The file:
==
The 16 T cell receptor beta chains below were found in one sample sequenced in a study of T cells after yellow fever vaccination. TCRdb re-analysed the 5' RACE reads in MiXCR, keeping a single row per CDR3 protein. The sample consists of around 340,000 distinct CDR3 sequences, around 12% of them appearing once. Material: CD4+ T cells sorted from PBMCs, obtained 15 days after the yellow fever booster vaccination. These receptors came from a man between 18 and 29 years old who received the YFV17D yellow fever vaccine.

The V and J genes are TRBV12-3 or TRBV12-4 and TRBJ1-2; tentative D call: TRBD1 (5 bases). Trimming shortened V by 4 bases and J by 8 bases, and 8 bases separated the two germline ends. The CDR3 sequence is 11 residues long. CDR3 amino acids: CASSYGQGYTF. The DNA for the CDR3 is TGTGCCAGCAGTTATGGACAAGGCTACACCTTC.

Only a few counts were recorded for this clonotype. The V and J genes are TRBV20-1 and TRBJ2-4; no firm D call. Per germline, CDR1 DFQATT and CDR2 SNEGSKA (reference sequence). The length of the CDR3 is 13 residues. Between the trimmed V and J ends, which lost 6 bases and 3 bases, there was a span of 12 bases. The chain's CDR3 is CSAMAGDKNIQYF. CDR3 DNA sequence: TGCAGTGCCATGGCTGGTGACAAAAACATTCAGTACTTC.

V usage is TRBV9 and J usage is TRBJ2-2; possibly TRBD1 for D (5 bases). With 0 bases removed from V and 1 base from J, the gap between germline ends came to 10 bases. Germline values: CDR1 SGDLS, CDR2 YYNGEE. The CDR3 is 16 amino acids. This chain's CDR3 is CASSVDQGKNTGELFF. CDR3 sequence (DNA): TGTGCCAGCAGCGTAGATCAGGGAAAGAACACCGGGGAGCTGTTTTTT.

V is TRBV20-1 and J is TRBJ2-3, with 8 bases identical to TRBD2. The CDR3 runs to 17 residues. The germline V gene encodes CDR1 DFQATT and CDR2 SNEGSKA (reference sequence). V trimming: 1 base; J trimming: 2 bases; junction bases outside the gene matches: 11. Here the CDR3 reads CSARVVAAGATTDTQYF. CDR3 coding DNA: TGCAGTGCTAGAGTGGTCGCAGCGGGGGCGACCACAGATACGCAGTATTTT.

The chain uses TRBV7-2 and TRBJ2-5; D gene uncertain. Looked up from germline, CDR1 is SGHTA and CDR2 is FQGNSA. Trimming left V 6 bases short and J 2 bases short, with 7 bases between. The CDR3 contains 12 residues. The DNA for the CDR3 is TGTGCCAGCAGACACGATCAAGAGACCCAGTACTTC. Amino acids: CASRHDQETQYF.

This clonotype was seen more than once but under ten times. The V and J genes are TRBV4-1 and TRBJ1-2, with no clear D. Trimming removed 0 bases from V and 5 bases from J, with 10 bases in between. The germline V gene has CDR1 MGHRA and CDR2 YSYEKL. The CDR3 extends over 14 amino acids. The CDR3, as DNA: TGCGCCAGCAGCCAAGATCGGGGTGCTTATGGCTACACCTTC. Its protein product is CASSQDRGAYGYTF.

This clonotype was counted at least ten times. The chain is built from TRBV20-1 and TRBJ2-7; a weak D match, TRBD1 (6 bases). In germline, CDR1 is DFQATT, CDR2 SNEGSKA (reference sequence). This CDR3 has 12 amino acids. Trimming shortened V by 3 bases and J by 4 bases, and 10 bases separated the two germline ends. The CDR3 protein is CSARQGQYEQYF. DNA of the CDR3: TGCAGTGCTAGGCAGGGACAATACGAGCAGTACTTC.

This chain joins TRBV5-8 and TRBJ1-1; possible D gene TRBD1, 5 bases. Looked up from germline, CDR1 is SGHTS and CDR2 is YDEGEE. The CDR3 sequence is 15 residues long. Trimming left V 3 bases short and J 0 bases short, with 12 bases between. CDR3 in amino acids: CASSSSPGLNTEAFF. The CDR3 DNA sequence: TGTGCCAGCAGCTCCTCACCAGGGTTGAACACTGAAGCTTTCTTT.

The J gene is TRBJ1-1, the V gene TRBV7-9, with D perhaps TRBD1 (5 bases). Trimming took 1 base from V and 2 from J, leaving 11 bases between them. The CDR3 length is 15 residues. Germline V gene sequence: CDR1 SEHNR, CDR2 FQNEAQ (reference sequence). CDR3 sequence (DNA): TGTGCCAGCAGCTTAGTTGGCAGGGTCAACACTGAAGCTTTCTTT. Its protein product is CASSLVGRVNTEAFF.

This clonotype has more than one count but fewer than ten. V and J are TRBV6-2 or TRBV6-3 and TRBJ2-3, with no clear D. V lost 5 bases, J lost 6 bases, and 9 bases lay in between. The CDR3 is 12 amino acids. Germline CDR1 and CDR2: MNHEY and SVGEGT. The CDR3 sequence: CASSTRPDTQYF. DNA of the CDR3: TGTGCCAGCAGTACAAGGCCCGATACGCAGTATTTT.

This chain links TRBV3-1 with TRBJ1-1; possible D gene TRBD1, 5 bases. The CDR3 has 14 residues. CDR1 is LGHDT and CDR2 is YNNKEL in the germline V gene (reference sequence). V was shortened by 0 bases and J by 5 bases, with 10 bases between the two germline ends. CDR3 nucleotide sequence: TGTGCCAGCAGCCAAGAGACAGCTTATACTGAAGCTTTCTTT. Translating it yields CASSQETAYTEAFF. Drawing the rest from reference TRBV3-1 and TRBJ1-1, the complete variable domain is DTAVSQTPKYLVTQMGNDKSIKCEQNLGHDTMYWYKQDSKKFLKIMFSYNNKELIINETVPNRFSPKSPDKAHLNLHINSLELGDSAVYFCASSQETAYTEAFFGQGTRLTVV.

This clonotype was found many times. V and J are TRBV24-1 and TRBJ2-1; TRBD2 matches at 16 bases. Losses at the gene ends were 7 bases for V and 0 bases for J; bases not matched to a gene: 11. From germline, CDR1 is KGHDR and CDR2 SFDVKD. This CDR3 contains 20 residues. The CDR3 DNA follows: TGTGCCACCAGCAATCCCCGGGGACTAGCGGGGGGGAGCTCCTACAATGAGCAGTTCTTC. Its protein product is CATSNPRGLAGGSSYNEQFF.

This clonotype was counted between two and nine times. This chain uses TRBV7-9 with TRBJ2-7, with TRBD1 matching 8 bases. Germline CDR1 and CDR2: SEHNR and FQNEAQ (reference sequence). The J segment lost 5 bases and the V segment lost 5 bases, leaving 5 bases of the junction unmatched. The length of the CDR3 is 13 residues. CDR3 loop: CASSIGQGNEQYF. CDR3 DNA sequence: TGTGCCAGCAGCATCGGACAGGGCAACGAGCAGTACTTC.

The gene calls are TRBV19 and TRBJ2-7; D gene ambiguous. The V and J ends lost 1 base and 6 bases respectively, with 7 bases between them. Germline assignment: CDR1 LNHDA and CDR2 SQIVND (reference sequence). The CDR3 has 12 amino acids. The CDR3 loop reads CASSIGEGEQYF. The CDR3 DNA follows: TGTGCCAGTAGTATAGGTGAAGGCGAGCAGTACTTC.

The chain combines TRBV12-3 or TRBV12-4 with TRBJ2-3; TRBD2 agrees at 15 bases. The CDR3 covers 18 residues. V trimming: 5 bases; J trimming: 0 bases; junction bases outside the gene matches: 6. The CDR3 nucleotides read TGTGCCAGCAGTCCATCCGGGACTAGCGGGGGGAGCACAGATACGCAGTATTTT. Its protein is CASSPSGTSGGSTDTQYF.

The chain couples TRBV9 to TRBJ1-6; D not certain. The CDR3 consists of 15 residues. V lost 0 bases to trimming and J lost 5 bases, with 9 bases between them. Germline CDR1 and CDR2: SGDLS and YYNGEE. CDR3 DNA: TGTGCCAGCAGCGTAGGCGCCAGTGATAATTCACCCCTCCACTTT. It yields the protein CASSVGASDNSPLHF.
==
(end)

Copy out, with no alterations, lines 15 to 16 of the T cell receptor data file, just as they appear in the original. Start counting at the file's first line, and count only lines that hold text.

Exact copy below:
The gene calls are TRBV19 and TRBJ2-7; D gene ambiguous. The V and J ends lost 1 base and 6 bases respectively, with 7 bases between them. Germline assignment: CDR1 LNHDA and CDR2 SQIVND (reference sequence). The CDR3 has 12 amino acids. The CDR3 loop reads CASSIGEGEQYF. The CDR3 DNA follows: TGTGCCAGTAGTATAGGTGAAGGCGAGCAGTACTTC.

The chain combines TRBV12-3 or TRBV12-4 with TRBJ2-3; TRBD2 agrees at 15 bases. The CDR3 covers 18 residues. V trimming: 5 bases; J trimming: 0 bases; junction bases outside the gene matches: 6. The CDR3 nucleotides read TGTGCCAGCAGTCCATCCGGGACTAGCGGGGGGAGCACAGATACGCAGTATTTT. Its protein is CASSPSGTSGGSTDTQYF.